Hollywood loves a success story, and there’s no better in the world of tennis than Serena and Venus Williams, who have become two of the most successful and iconic sportspeople of all time. Fuelled by the passion and commitment of their father, Richard Williams, Reinaldo Marcus Green’s film tells a balanced, gripping story about the tennis players’ rise to fame through the lens of the titular ‘King’.
Empowered by Will Smith in the lead role, Green tells a powerful story well-realised in the original screenplay of Zach Baylin that gives a balanced recount of their rise to stardom.
5. Nightmare Alley (Guillermo del Toro)
Dumping wild beasts and fantasy concepts, for the time being, Guillermo del Toro infuses his new film with magical gothic romance, telling the story of a carnival manipulator who teams up with a dangerous female psychologist. With an all-star cast including the likes of Bradley Cooper, Rooney Mara, Cate Blanchett, Toni Collette and Willem Dafoe, del Toro crafts a compelling tale with thrilling bells and whistles of its own.
Colourful, intricate and utterly absorbing, it might be one of del Toro’s most understated films in years, but it is also one of his very best.
4. Licorice Pizza (Paul Thomas Anderson)
Like many of the films of Paul Thomas Anderson, Licorice Pizza gives audiences an objective, atmospheric impression of a certain place and time. His latest film is no different, following two young individuals as they navigate their lives under the glitz, sun and eccentricity of the San Fernando Valley in LA. Infused with a passion for the 1970s, Anderson’s nostalgic tale is a joy to behold.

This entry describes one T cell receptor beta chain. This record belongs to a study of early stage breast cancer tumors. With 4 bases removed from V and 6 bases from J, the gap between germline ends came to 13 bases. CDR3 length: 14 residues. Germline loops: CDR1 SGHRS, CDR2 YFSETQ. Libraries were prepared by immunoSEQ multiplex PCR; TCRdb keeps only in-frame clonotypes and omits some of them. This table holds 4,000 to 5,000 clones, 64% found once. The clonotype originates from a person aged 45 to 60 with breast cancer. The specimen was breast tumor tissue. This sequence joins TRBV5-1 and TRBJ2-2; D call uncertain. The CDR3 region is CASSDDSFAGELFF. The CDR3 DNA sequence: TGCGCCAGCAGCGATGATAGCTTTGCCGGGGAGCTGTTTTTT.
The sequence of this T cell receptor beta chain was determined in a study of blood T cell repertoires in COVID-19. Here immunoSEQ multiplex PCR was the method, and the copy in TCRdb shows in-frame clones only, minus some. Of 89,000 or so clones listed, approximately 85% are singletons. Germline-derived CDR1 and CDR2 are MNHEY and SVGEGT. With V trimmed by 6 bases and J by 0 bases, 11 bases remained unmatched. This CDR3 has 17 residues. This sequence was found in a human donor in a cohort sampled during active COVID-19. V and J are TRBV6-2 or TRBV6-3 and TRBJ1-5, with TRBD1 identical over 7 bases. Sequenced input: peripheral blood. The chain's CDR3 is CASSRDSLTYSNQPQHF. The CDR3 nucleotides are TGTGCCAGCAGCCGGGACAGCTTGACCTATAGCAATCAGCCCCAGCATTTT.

Held together by a tight script and some stunning cinematography, it is the lead actors Alana Haim and Cooper Hoffman who are the real stars of the show, promising further greatness in the near future.
3. Dune (Denis Villeneuve)
Widely recognised as one of the greatest blockbusters of modern cinema, Denis Villeneuve did the impossible with his interpretation of Frank Herbert’s novel and adapted the supposedly ‘unadaptable’ book for the big screen. A technical marvel, Villeneuve transports his audience into an entirely fantastical space, mastering cinematography, sound design, costumes, makeup and much more in his science fiction epic.
Certainly worthy of winning the award for Best Picture, Dune is a pertinent reminder of Hollywood’s cinematic dominance, starring such contemporary stars as Zendaya, Timothée Chalamet and Jason Momoa. Don’t be too surprised if this picks up the night’s top award.
2. The Power of the Dog (Jane Campion)
The favourite to take home the Best Picture statuette, Jane Campion’s compelling revisionist western, asks several questions about one of the oldest film genres of all time and assesses a profound truth. Telling the story of an oppressive cattle rancher who takes charge of his business with an iron grip, Campion deconstructs themes of gender, power and social order with masterful precision.
With Benedict Cumberbatch also in pole position to take home the Oscar for Best Leading Actor, the 94th Academy Awards could be a special night for Jane Campion’s modern classic.
1. Drive my Car (Ryusuke Hamaguchi)
Doing well to better represent a more diverse range of nominees in recent years, the Japanese film Drive my Car by Ryusuke Hamaguchi stands as the very best film of this year’s Best Picture picks. Telling the story of a stage actor and director who is forced to deal with his wife’s unexpected death, the film tracks his journey across the country with a reserved young female chauffeur.
Emotionally wrought, Hamaguchi’s film is a powerful visceral journey that explores the life of a troubled man with intricate precision over the course of three compelling hours. It’s a fascinating voyage.